The popularity of the Health Hut brought Boots to the attention of the producers of The Steve Allen Show. One of the show’s bookers and staff writers, Jerry Hopkins, came across Boots — long hair and beard, barely clothed, and engaging in off-the-wall antics — in 1961 in the salons of Beverly Hills. Hopkins booked him as a “kook.”

The “Nature Boy” from Palm Springs was an immediate hit on the show, billed as the loincloth-wearing, carrot-juice drinking “ageless wonder” with caveman hair and a scraggily beard. Boots, then in his late 40s, danced around the stage with a shambolic, child-like exuberance. He’d bang drums, march around with signs promoting fruits and vegetables, recite poetry, juggle produce, swing on ropes, milk goats, and dance around the stage to the delight of the host. He even introduced a fruit drink he called a “smoothie.” In all, Gypsy appeared on the show 28 times, cementing his status as a celebrity and Southern California icon.


A statuesque Gypsy Boots.

After his exposure on The Steve Allen Show, Boots began making movie cameos. In 1965, he played himself in A Swingin’ Summer, a quintessential ’60s beach film starring James Stacy and Quinn O’Hara. He appears briefly in the D.A. Pennebaker documentary Monterey Pop about the 1967 music festival. In 1969, he played himself in the John Derek drama Childish Things, starring Linda Evans and Don Murray.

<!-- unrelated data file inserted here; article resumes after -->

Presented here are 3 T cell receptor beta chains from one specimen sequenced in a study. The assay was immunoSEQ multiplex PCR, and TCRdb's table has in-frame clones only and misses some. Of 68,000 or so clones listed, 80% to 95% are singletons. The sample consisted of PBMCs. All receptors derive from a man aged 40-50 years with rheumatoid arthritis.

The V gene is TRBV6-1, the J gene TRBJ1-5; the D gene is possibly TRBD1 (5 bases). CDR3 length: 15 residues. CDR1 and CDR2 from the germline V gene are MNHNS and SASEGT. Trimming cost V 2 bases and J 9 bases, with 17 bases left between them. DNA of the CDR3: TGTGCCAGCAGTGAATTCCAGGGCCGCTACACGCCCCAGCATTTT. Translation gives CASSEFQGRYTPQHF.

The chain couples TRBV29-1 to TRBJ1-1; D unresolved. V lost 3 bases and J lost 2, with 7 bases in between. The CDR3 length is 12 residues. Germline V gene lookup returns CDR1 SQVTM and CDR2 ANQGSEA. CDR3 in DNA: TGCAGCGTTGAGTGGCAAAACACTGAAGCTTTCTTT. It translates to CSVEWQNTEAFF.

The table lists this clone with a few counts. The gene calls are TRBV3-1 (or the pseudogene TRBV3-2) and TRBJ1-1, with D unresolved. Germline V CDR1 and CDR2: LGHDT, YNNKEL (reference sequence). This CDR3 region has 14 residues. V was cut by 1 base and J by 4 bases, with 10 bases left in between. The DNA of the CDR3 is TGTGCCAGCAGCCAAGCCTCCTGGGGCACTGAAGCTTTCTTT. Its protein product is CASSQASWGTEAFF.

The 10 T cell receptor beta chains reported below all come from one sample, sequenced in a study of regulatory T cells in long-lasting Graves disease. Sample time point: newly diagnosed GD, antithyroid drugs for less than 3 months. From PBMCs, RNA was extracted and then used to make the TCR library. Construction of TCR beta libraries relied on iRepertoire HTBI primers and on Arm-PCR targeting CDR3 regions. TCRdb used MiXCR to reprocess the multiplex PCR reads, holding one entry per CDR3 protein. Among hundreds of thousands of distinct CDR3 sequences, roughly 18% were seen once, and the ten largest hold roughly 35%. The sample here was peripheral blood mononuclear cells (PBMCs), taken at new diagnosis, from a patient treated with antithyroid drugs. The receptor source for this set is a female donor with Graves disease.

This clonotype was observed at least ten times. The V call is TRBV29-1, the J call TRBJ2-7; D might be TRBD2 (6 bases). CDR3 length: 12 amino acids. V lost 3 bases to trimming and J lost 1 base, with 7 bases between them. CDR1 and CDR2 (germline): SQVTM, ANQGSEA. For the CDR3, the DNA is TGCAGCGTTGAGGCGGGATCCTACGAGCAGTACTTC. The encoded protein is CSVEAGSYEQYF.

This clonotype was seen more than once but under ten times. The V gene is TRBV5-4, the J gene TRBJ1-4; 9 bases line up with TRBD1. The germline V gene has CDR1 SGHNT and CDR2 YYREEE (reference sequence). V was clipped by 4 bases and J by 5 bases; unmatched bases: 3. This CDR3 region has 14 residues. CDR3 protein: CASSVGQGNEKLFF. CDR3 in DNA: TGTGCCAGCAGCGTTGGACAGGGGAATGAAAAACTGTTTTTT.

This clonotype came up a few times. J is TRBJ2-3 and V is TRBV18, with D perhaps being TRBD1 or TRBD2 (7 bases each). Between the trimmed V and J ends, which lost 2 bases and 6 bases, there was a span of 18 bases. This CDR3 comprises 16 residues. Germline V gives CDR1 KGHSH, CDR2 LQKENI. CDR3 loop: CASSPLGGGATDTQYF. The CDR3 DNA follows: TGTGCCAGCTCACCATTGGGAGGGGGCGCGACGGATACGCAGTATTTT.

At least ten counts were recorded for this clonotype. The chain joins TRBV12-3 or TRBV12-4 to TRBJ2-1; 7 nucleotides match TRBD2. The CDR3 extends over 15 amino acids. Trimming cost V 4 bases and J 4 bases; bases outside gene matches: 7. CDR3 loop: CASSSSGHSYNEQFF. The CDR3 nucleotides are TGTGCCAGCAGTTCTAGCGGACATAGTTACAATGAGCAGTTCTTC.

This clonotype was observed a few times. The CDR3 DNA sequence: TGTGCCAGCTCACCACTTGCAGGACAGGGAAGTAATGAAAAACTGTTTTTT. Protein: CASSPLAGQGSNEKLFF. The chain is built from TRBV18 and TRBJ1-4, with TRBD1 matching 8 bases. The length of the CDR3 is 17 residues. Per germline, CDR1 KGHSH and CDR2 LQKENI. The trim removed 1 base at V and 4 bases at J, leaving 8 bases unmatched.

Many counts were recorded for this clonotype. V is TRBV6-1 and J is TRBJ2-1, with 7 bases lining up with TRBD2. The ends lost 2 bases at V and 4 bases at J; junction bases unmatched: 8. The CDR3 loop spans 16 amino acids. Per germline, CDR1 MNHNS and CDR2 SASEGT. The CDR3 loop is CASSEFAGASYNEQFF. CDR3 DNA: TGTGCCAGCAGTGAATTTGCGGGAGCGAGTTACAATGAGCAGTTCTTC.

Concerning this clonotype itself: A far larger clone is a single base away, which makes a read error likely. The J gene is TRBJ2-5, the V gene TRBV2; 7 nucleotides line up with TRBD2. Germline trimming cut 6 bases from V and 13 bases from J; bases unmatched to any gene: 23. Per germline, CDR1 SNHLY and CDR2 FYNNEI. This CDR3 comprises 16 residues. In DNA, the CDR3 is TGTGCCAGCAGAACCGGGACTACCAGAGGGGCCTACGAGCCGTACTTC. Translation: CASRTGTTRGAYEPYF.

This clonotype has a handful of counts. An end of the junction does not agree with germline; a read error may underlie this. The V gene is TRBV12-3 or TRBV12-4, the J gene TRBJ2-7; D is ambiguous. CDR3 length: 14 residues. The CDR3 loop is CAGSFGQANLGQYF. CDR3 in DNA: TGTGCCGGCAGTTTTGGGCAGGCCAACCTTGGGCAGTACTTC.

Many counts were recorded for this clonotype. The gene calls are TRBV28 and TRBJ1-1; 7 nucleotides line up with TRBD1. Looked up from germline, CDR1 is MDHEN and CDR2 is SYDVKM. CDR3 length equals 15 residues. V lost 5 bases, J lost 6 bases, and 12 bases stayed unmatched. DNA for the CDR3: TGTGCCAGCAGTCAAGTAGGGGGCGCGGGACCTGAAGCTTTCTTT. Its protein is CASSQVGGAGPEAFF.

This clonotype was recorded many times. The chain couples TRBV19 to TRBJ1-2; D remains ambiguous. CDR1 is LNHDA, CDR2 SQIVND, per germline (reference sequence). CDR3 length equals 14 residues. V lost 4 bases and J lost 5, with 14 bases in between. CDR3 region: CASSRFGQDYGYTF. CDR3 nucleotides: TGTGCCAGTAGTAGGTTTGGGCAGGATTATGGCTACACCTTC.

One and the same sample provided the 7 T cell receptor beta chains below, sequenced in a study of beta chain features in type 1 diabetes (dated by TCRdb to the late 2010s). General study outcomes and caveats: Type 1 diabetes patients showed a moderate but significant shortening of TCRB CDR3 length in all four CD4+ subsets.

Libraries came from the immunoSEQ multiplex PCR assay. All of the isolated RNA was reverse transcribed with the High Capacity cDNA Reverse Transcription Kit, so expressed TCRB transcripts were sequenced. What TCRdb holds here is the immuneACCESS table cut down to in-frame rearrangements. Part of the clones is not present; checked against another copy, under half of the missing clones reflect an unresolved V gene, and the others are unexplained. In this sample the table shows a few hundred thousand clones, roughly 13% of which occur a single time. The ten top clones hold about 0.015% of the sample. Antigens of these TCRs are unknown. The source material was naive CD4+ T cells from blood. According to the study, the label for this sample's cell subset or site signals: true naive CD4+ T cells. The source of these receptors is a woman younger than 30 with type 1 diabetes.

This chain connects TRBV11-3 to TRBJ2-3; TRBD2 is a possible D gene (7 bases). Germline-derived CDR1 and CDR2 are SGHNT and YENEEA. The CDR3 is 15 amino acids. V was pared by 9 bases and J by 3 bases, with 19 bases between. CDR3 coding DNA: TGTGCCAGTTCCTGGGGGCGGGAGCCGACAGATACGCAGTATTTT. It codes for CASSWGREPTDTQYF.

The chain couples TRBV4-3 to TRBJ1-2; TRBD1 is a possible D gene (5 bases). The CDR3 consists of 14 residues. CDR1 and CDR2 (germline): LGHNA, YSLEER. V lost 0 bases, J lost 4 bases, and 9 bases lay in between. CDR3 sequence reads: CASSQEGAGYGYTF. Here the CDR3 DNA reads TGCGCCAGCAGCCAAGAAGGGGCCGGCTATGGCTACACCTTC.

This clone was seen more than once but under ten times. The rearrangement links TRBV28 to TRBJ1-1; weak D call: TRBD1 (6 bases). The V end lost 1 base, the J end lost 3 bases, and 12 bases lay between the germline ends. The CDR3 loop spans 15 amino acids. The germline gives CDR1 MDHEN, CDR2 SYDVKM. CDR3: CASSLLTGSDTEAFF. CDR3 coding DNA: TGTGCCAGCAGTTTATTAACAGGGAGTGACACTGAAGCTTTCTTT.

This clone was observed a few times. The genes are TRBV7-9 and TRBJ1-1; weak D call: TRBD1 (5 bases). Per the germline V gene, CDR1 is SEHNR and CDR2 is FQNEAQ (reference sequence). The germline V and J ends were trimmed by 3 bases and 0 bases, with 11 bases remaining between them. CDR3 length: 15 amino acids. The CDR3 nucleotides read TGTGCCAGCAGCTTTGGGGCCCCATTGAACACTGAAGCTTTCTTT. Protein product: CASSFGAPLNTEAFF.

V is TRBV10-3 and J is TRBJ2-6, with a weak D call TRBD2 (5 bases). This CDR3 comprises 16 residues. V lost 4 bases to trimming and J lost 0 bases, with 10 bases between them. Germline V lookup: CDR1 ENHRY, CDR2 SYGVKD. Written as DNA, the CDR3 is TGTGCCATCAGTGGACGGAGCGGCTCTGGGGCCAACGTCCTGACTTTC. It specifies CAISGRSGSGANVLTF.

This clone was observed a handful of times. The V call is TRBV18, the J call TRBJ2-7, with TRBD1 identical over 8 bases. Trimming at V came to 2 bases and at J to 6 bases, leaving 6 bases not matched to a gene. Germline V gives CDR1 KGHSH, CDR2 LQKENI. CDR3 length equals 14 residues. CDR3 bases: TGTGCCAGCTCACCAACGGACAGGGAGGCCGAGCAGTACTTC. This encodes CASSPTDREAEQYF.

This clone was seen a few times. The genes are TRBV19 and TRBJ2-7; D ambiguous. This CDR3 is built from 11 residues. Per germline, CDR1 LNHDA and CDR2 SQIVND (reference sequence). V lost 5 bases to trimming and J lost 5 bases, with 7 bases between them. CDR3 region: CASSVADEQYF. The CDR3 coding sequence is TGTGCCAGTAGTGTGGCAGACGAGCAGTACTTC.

Over the next three decades, Boots would make regular appearances on The Tonight Show, The Mike Douglas Show, Groucho Marx’s You Bet Your Life, and Hot Seat with Wally George. Boots also tried his hand as a rock musician and authored several books on healthy living, including Bare Feet and Good Things to Eat (1965), a playful how-to guide for people interested in natural foods, exercise, and leading a healthy lifestyle.